CEO Corner Series: Interview with Avni CEO, Rohini Kasturi

This featured interview with Avni CEO & founder, Rohini Kasturi, is a part of the ongoing ONUG CEO Corner Series.

In the last few years, the rise of cloud computing and its complexities has given rise to a crop of precocious start-ups, causing a gradual but dramatic shift in the networking industry.  

Most enterprises, typically tied to older, hardware-based networking architectures, are weighed down by vendor lock-ins, computing silos, and exorbitant operational costs. The mix of cloud computing into this equation has raised serious security, scaling and monumental network management issues. This climate has made for a great opening for the start-ups rolling out comprehensive, secure, scalable, yet simple software defined networking solutions that work with hybrid cloud computing environments.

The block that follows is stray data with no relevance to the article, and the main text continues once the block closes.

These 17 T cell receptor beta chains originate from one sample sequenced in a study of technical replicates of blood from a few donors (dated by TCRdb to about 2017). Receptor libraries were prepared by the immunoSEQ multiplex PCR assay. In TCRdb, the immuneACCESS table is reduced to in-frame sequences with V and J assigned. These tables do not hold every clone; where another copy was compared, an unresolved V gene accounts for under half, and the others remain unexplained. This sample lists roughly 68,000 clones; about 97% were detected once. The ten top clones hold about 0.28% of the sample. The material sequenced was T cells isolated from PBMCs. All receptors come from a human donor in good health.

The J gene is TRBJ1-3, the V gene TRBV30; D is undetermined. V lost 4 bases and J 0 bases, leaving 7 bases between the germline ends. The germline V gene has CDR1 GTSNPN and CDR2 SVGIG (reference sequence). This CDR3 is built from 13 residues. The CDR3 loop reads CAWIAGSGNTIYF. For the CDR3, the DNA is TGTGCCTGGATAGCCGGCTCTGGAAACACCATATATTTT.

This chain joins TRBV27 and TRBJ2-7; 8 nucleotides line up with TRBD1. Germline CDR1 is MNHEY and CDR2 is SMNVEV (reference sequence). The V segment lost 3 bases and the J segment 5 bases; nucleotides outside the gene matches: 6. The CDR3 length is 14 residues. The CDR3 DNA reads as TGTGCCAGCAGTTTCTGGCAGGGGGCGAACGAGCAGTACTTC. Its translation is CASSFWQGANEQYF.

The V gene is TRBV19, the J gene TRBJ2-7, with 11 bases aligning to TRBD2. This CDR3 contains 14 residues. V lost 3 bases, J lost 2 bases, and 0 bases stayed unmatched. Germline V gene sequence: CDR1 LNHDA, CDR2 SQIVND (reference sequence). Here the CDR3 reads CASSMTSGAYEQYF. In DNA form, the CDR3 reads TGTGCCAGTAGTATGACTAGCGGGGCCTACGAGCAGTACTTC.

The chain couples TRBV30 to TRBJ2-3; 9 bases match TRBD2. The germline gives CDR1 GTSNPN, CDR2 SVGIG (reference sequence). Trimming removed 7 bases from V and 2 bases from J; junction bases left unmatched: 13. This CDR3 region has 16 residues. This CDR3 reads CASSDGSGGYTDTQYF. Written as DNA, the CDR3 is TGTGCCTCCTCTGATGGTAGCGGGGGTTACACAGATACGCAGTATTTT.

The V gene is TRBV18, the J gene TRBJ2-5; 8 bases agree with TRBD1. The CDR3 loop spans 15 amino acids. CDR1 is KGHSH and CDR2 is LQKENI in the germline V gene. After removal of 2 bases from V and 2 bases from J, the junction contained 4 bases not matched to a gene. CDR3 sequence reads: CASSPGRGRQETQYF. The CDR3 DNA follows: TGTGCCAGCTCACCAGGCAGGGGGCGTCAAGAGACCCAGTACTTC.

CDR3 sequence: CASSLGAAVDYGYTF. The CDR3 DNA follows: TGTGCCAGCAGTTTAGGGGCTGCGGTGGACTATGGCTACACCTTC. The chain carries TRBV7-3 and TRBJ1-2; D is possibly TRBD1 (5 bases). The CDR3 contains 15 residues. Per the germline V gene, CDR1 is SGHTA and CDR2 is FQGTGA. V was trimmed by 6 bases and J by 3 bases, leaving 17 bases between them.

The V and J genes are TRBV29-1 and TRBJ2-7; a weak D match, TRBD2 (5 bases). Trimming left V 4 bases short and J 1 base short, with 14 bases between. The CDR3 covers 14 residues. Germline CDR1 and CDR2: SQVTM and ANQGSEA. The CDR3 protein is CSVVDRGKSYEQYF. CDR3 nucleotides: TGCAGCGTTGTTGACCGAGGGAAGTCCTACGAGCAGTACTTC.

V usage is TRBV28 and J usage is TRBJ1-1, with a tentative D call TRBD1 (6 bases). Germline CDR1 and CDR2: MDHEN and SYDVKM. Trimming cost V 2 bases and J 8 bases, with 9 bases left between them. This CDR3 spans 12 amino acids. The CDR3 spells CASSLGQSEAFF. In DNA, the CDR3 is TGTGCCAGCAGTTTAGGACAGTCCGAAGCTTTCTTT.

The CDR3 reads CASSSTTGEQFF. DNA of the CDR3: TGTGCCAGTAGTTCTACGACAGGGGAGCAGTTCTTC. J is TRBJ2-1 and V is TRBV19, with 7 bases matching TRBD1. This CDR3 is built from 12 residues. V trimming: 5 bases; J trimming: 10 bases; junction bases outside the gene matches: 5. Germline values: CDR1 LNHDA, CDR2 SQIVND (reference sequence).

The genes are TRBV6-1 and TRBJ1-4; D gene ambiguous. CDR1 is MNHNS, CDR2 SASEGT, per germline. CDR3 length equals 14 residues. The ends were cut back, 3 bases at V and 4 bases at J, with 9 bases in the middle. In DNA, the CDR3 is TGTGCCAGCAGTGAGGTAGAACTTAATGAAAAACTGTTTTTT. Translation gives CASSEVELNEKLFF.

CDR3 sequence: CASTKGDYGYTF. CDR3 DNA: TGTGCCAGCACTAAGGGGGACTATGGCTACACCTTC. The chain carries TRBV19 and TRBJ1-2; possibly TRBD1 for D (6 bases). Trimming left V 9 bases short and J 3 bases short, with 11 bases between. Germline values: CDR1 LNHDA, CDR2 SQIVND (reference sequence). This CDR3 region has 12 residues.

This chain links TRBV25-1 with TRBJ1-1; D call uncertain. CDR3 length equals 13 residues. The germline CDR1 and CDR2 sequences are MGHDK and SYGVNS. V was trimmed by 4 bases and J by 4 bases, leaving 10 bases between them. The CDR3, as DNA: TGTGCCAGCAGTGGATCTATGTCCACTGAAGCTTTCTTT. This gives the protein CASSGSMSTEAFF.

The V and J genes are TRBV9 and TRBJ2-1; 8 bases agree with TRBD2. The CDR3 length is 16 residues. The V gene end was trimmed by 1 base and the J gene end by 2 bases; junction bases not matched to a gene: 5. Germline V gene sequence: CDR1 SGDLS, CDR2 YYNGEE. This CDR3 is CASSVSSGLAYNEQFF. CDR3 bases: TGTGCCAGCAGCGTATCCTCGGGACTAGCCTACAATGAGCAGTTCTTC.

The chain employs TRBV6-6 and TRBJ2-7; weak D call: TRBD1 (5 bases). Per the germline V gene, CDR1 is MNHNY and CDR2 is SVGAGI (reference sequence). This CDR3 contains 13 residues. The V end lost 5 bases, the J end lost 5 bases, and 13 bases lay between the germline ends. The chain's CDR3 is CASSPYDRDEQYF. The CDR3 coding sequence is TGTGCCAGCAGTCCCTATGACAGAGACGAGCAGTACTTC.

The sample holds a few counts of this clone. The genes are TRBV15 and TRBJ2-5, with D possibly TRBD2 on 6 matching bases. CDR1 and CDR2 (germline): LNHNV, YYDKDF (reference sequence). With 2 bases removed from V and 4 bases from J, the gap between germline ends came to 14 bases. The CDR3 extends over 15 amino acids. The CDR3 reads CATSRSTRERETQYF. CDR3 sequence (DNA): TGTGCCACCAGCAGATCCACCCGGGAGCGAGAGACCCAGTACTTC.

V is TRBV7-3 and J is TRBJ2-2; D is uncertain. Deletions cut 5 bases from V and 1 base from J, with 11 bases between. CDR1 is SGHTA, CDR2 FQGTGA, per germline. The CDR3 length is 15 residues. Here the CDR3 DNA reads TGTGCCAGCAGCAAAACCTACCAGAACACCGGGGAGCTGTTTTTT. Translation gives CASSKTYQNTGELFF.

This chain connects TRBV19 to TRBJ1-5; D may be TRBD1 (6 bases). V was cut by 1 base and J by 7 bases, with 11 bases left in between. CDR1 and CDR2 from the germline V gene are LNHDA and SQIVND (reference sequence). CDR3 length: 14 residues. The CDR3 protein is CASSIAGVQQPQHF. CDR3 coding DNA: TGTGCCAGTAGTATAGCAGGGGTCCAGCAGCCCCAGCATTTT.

These companies, along with leading, established providers, are crucial to ONUG’s goal to bring SDN open solutions to the enterprise. In an effort to get a better understanding of the on-going vision of these start-up and incumbent providers, ONUG brings you the CEO Corner Series.

rohini kasturi

Rohini Kasturi

Founder & CEO, Avni


ONUG: What market trends and shifts inspired you to form Avni?

Kasturi: Three hot trends, namely the cloud, virtualization and software-defined networking, were starting to come together. The public cloud itself had matured enough to offer infrastructure services; new software-defined data centers, such as the solutions from VMware, were being introduced; and topping it, acceptance of virtualization and SDN was becoming more prevalent. Addressing the challenges these new trends were creating is what motivated us to create Avni.

ONUG: Avni has publicly stated that it aims to enable organizations to realize their private, public, or hybrid cloud strategy by transforming their data centers to software-defined cloud. In view of that, can you elaborate Avni’s specific goal?